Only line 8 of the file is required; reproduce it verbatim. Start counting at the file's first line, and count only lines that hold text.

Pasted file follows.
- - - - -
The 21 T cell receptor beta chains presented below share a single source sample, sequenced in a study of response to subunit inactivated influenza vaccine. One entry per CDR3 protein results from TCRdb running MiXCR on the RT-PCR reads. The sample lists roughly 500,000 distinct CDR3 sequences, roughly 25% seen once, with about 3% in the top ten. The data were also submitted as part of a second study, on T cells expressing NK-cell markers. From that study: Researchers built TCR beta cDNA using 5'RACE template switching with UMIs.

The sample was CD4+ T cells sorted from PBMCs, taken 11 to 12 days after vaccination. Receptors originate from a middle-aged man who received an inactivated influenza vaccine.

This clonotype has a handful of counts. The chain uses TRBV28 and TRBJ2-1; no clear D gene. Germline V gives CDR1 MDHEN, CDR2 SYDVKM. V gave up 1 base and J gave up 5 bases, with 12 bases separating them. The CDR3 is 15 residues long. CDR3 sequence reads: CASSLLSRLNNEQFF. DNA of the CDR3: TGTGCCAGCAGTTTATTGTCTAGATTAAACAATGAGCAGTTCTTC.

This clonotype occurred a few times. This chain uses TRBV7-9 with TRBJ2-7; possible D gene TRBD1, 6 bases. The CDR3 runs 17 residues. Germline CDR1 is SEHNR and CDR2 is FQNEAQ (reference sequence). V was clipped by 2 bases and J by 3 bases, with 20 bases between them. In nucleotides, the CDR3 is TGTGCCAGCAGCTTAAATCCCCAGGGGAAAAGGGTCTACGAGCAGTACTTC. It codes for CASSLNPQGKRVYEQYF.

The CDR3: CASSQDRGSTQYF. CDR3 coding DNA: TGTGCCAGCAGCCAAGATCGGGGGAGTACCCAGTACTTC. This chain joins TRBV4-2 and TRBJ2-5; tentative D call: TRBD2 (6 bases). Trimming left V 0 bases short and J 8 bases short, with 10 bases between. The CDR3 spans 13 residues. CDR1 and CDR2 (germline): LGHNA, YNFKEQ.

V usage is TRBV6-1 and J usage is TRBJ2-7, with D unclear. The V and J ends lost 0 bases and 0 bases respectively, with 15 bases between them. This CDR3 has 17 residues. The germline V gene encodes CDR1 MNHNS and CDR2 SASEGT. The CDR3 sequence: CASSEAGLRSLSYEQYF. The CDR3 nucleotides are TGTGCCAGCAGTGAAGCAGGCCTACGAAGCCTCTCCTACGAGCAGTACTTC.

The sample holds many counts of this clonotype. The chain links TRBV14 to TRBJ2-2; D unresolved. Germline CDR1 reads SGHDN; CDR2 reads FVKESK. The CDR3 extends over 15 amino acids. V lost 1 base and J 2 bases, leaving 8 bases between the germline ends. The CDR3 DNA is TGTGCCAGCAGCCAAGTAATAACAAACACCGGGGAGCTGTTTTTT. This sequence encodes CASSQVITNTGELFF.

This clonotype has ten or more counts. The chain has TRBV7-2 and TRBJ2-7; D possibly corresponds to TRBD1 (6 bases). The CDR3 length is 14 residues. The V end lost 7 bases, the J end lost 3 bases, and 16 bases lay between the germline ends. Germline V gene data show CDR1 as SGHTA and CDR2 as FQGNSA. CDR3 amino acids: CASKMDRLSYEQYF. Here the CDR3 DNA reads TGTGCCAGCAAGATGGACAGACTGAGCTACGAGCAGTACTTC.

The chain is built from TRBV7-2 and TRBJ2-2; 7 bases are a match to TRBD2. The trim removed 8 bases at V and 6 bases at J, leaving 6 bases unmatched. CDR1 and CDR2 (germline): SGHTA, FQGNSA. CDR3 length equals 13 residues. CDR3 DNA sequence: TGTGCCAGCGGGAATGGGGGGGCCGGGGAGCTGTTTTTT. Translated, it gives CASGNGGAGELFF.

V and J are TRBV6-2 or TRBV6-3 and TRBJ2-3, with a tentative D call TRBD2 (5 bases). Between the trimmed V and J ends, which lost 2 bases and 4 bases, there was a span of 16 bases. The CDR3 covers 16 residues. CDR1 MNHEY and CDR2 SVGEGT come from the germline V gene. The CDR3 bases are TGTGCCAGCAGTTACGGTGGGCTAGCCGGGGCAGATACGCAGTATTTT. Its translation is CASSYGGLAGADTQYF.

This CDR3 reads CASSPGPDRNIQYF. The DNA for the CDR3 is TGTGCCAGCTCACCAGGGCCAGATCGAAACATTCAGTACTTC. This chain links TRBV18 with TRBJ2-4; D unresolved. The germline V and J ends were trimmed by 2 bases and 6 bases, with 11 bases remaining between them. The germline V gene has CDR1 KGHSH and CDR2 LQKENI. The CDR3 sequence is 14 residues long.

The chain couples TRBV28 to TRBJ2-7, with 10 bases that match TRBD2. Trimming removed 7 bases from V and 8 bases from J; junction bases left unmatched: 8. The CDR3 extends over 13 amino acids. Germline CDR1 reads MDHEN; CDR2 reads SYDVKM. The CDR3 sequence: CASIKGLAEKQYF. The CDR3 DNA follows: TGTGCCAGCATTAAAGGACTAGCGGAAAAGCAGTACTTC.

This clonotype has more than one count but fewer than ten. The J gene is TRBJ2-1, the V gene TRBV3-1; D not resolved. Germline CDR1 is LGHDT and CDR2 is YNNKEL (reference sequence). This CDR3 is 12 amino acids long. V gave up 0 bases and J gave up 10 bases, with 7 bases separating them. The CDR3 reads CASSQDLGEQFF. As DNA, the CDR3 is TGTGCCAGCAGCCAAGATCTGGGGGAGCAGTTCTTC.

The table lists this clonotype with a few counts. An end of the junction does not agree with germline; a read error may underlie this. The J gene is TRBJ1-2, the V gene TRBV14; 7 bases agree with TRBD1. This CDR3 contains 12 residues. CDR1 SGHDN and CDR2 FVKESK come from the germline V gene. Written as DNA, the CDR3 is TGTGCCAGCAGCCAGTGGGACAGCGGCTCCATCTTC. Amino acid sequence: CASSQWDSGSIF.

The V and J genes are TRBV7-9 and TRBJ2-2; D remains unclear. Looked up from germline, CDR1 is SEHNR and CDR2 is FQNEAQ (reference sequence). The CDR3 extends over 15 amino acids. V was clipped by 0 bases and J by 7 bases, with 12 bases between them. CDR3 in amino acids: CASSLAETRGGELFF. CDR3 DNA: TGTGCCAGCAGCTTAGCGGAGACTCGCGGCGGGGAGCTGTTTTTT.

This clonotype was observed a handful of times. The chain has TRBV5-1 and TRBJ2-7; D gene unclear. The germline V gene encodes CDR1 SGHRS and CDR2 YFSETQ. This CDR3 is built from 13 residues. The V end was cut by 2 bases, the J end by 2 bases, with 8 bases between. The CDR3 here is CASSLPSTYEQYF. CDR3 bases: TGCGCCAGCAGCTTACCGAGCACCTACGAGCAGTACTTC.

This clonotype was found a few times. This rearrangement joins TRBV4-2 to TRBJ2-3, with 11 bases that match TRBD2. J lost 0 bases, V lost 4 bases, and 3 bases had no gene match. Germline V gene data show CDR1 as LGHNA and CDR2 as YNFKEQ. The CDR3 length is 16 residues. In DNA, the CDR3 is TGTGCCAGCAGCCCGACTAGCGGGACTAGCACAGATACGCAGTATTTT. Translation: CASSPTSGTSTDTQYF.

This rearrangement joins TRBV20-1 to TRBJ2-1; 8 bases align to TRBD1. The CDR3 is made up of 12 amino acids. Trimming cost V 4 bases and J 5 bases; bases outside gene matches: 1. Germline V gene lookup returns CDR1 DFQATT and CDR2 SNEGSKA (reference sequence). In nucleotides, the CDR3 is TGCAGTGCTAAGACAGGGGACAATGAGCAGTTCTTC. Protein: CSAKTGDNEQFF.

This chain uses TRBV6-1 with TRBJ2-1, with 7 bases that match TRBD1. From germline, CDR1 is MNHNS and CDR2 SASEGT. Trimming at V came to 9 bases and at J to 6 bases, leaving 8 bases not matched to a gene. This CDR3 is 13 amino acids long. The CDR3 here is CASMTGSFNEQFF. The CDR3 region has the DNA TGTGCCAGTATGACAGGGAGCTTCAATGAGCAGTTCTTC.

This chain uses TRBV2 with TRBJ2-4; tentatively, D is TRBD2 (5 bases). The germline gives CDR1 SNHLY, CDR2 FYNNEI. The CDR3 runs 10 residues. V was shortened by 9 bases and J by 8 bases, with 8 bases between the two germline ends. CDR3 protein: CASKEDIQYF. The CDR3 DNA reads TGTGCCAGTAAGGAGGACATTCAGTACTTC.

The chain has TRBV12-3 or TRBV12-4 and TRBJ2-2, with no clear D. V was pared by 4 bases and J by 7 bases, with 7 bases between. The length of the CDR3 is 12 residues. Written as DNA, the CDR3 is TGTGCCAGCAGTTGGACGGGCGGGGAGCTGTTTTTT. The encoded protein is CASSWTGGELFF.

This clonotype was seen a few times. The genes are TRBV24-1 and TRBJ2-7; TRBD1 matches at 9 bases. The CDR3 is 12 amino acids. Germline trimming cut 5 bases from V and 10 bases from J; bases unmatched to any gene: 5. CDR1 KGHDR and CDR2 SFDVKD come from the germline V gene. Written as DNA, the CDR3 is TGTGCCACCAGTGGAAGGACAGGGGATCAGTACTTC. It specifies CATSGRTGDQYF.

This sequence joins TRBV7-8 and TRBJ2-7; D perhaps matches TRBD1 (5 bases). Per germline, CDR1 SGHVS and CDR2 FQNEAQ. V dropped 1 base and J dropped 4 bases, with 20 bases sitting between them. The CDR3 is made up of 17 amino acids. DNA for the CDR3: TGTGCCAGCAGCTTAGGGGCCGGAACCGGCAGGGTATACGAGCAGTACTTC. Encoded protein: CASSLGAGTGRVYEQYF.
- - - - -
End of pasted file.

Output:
This clonotype has ten or more counts. The chain has TRBV7-2 and TRBJ2-7; D possibly corresponds to TRBD1 (6 bases). The CDR3 length is 14 residues. The V end lost 7 bases, the J end lost 3 bases, and 16 bases lay between the germline ends. Germline V gene data show CDR1 as SGHTA and CDR2 as FQGNSA. CDR3 amino acids: CASKMDRLSYEQYF. Here the CDR3 DNA reads TGTGCCAGCAAGATGGACAGACTGAGCTACGAGCAGTACTTC.